- The facility’s sanitation program is also integral to foreign object control, both as a control itself and in supplementing controls. That is, having a thorough sanitation program helps to remove potential foreign object risk, and enables preventive maintenance by ensuring equipment is inspected for wear and tear as it is cleaned. Having a tools and parts accountability program is also helpful in reducing the risk of foreign material in finished product.
- The strength of the facility’s food safety culture can also be a strong determinant of risk, with a mature culture one of the most effective ways to migrate from a reactive to a preventive approach to addressing conditions that can result in foreign material in finished product, by anticipating and preventing those occurrences.
While the application of practices is the most essential aspect of foreign object control, it is also critical that the requirements be in writing, practices documented, and records monitored. Monitoring and analyzing practices and trends enables you to target and correct potential problem areas before they cause an issue. Forming a foreign material committee, that meets at least quarterly and conducts semi-annual inspections, can be a good way to keep the focus on these controls and develop corrective actions where needed.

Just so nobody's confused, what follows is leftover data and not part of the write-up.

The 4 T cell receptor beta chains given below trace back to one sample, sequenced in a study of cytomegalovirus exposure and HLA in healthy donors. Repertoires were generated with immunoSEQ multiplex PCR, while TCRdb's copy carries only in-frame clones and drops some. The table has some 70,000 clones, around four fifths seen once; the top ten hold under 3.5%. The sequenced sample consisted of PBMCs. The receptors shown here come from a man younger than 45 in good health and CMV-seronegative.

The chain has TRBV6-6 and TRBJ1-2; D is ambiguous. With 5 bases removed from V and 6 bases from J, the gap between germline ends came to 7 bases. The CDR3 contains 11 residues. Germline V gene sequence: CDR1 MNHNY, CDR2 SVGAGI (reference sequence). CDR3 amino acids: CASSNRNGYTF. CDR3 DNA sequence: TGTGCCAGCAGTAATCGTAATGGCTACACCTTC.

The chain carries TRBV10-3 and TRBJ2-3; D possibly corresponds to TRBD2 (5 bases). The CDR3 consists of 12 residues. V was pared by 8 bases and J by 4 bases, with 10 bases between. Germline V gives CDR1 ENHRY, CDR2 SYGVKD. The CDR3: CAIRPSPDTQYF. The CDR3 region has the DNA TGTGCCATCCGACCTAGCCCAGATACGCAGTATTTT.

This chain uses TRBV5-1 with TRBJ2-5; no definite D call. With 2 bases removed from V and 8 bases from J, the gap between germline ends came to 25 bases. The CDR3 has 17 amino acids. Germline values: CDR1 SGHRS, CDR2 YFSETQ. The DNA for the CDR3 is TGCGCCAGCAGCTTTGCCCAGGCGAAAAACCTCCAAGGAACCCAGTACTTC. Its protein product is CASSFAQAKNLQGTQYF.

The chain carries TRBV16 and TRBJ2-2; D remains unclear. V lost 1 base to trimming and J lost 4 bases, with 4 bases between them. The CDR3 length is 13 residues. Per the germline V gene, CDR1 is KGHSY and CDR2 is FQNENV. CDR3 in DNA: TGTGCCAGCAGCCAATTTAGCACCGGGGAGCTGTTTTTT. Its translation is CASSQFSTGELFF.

Other preventive actions can include regular “plant walks” with the QA and plant managers conducting a full walk through, specifically to detect any foreign object potential; using only metal-detectable utensils and small equipment (including pens, zip ties, earplugs, etc.) that are metal detectable; ensuring all containers (such as totes, etc.) are in good condition with no cracks or missing pieces; having colored utensils, bags gloves, aprons, etc., to help enable detection; keeping wood out of production areas; and having foreign object detection equipment as CCPs.
Another important tool to mitigate the risk of foreign material is a robust preventive maintenance program. Such a program should check equipment for signs of failure and check filters and sieves on a regular basis to ensure they are intact. Discovering a break in a sieve with lost metal components is a bad day; but when you find out that the last time that sieve was checked was two months prior, your day just got a whole lot worse.
While keeping foreign material out of food is the primary focus, effective use of metal detectors, magnets, X-ray equipment or optical sorters can all help mitigate risk. Such equipment needs to be validated and then verified on a regular basis.
Because of the serious risk of consumer harm from foreign objects in food, thorough control programs are critical – and are required by regulation. But there are times that an object can slip through even the most stringent program. When that happens and you have to recall product, you may want to take a page from the book of the retailer who went twice the extra mile to make it up to customers, stating, “Customers who purchased the affected products should not consume it and may return it to their local [brand] store for a refund equal to double the purchase price in accordance with Food Lion’s “Double Your Money Back Guarantee.”‘